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The 93rd Annual Academy Awards was broadcast live from Union Station in Los Angeles, California. Only 170 guests were invited as part of the audience. Hundreds of homeless people were cleared out of the area before the awards aired. They were threatened with jail time if they didn't leave.
 

See the partial list of winners below:

Best Picture:

Nomadland

Best Director:

Chloe Zhao, Nomadland

Best Actor:

Anthony Hopkins, The Father

Best Actress:

Frances McDormand, Nomadland

Best Supporting Actor:

Daniel Kaluuya, Judas and the Black Messiah

Best Supporting Actress:

Yuh-Jung Youn, Minari

Best Adapted Screenplay:

Florian Zeller and Christopher Hampton, The Father

Best Original Screenplay:

Emerald Fennell, Promising Young Woman

Best Animated Feature:

Soul

Best Costume Design:

Ma Rainey's Black Bottom

Best Film Editing:

Sound of Metal

Best Makeup and Hairstyling:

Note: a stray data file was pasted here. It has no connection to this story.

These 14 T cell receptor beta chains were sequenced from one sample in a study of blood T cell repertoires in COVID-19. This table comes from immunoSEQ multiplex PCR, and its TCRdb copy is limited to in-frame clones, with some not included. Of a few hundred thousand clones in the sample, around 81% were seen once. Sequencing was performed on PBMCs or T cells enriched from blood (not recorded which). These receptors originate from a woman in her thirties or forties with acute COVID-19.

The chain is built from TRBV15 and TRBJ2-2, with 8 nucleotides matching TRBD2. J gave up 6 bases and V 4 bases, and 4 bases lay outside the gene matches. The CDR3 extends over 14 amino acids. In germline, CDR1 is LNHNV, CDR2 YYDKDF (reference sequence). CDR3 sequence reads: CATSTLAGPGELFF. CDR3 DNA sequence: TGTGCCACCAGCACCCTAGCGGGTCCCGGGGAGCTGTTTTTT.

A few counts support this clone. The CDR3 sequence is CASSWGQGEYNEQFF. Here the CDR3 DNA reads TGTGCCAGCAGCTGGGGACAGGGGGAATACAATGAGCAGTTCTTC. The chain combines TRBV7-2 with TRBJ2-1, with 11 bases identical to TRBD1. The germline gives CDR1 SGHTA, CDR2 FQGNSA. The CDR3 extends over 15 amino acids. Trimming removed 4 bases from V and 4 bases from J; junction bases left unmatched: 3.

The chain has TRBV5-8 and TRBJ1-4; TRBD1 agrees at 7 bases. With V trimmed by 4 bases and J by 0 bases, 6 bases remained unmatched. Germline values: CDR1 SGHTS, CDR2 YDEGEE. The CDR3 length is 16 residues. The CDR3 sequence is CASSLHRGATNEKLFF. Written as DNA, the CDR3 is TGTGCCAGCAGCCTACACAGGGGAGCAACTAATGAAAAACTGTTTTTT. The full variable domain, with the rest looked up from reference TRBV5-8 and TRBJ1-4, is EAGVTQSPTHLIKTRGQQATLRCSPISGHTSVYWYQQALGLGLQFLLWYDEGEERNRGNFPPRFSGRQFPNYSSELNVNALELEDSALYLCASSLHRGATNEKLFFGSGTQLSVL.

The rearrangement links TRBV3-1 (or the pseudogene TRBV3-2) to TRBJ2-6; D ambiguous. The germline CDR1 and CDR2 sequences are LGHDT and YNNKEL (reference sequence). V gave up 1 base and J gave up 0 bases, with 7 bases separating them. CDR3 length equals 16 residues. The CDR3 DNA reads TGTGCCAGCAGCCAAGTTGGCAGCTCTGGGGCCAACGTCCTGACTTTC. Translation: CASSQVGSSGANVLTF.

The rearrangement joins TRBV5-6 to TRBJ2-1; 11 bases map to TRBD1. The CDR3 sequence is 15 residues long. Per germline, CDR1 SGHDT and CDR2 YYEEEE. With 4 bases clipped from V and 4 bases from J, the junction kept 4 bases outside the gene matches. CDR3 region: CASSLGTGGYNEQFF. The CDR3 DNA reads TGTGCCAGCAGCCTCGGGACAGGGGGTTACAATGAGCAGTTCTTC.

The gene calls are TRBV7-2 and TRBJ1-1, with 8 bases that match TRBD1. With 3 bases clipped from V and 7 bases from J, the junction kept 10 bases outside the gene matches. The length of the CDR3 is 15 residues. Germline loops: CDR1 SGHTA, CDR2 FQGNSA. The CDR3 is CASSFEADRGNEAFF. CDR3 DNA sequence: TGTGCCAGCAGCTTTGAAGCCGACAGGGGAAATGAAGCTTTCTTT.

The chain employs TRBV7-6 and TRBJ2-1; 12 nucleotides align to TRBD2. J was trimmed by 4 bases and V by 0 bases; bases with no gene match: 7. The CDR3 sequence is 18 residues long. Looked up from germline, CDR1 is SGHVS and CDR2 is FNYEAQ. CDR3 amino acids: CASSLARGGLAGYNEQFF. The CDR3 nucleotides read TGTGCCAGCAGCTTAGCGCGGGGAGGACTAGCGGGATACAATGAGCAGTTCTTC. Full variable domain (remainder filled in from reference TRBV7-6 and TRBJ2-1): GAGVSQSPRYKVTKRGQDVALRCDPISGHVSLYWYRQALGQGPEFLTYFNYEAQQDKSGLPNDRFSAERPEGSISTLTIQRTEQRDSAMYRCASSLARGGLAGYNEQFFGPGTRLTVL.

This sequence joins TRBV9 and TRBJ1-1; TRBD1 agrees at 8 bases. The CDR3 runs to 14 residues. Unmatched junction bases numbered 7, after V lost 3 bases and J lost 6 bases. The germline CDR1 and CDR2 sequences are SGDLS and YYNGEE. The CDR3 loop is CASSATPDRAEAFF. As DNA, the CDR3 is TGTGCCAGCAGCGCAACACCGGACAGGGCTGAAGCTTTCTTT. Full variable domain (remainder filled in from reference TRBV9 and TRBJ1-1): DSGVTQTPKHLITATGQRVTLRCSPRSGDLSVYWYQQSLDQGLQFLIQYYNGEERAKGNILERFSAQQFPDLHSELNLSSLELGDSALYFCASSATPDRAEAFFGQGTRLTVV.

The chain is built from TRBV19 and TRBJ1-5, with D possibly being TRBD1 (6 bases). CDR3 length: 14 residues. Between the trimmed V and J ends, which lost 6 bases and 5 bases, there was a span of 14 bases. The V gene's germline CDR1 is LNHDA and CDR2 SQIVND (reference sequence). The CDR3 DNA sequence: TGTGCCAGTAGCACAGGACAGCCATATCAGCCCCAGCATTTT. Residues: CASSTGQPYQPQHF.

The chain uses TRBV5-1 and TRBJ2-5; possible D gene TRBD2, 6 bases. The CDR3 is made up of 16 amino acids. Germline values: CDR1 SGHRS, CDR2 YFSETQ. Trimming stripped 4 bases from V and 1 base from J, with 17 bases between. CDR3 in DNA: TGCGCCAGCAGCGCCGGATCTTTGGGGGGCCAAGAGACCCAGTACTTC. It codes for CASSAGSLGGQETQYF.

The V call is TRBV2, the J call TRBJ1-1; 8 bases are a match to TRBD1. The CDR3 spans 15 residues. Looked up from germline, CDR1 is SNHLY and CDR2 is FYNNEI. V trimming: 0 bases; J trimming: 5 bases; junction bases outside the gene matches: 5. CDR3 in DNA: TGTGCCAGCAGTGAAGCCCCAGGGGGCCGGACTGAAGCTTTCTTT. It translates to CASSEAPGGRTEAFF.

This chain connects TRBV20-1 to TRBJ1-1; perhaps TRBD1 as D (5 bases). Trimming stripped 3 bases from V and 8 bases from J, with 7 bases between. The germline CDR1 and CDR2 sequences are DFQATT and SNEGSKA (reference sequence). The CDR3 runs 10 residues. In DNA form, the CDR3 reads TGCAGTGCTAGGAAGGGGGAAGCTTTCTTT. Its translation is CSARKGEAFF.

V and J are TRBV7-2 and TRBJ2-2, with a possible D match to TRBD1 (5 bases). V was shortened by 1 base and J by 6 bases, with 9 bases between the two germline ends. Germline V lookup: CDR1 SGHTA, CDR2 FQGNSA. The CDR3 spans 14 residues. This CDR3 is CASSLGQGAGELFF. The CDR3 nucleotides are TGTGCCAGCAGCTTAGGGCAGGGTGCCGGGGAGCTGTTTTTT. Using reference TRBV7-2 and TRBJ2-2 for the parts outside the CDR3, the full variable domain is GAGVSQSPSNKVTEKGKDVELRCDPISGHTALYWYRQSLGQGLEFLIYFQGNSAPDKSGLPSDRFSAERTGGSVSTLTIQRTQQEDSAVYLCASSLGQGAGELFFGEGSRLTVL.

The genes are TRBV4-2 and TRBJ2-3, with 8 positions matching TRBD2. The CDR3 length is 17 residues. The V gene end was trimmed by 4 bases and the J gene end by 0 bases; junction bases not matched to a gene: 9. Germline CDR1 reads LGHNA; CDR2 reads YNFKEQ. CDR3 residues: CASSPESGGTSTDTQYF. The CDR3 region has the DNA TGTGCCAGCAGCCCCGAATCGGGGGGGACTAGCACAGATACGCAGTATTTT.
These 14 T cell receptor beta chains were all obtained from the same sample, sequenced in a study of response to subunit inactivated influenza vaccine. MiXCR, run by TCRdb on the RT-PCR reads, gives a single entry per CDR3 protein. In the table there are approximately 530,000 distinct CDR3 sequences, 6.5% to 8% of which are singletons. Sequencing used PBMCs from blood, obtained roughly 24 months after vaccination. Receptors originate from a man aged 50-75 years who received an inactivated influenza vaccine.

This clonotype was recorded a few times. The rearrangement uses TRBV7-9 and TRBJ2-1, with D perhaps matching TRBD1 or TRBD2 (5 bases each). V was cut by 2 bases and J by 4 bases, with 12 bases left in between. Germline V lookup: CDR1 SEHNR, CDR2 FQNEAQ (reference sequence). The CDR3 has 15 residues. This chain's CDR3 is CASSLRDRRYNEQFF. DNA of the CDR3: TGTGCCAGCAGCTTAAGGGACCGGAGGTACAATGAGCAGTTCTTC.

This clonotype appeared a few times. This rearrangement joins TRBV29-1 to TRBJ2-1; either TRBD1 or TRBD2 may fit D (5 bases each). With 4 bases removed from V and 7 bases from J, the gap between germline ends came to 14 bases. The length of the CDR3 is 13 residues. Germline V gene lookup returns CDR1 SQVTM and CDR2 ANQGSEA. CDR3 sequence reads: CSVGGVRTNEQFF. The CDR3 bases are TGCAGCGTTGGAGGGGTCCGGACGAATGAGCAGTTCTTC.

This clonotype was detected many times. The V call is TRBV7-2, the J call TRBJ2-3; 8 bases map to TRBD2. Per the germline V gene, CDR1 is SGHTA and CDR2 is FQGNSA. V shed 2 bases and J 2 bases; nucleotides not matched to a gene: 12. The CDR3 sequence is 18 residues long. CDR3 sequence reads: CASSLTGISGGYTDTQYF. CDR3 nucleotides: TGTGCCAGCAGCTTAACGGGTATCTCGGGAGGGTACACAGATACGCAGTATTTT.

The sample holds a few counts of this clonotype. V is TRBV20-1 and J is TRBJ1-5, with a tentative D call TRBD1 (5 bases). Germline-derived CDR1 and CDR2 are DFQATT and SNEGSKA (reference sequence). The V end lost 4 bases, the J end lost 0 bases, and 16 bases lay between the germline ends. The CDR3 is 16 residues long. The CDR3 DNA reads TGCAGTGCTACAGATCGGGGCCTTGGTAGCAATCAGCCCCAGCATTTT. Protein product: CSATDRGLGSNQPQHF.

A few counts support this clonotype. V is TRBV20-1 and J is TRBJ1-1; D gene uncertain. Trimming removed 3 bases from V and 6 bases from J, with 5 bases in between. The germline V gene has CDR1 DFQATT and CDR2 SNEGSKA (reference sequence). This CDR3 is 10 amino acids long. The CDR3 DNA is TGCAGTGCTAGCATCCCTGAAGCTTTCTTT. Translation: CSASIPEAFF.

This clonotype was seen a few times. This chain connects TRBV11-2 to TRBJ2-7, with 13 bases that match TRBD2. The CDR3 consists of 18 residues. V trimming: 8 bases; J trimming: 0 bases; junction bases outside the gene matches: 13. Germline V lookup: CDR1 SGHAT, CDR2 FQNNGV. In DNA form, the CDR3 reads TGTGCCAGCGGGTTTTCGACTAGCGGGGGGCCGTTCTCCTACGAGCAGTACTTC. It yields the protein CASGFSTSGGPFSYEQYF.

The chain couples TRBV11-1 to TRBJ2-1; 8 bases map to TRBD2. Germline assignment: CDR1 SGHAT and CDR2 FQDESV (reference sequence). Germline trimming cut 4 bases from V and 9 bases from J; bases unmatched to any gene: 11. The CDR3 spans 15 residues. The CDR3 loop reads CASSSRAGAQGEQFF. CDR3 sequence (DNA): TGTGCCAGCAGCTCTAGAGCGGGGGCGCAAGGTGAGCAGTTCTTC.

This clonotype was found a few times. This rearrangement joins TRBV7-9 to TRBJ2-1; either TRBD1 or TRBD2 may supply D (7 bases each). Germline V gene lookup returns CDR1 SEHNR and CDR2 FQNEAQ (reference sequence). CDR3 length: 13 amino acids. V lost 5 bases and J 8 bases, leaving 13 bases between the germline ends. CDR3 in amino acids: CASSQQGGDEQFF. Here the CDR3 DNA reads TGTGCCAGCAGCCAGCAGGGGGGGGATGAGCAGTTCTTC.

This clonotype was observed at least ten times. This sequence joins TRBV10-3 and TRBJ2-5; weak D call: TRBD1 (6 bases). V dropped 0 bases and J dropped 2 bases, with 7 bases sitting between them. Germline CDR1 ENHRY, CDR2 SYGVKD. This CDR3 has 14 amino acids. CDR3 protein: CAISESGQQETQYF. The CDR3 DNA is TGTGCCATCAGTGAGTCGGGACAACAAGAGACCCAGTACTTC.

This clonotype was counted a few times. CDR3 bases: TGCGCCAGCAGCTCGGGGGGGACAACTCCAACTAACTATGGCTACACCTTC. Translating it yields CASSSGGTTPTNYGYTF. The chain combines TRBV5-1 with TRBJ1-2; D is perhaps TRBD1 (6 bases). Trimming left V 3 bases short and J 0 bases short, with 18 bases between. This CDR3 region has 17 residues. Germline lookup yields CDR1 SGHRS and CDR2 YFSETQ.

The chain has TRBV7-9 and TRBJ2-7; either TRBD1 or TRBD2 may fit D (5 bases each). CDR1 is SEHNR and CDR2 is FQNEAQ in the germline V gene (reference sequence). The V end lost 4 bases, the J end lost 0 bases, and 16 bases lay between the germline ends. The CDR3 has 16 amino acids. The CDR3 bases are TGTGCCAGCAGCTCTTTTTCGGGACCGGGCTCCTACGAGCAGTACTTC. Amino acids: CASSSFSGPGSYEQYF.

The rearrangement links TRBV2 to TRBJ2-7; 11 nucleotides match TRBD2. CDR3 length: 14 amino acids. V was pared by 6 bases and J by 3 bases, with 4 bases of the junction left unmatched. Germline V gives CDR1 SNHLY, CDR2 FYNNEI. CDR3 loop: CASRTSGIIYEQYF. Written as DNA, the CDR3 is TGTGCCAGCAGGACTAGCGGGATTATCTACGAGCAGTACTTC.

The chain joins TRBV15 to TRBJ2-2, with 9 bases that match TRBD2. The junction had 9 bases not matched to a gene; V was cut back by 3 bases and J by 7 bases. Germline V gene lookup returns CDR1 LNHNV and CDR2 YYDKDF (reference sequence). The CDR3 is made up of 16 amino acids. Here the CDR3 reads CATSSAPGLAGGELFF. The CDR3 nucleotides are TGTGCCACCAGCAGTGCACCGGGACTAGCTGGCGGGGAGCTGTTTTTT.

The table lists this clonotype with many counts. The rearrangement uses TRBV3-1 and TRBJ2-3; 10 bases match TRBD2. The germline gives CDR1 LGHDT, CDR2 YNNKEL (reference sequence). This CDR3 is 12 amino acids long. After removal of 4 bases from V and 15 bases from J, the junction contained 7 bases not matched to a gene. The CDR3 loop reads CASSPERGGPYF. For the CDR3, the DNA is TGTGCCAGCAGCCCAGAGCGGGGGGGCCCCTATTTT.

Ma Rainey's Black Bottom

Best Original Score:

Soul by Trent Reznor, Atticus Ross, and Jon Batiste

Best Original Song:

"Fight For You" from Judas and the Black Messiah by H.E.R., Dernst Emile II, and Tiara Thomas

Jean Hersholt Humanitarian Award:

Tyler Perry and the Motion Picture & Television Fund

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Photo: Universal Pictures

The NY Times contributor Carvell Wallace penned an emotional review of the new movie Queen & Slim, in theaters everywhere on Wednesday, Nov. 27.

Wallace, a Black father of two teenagers, urges moviegoers to give Queen & Slim a chance. He says they might be among "the great love stories of all time."

Queen & Slim is about a Black couple who meet on Tinder and go out to a Cleveland diner for their first date.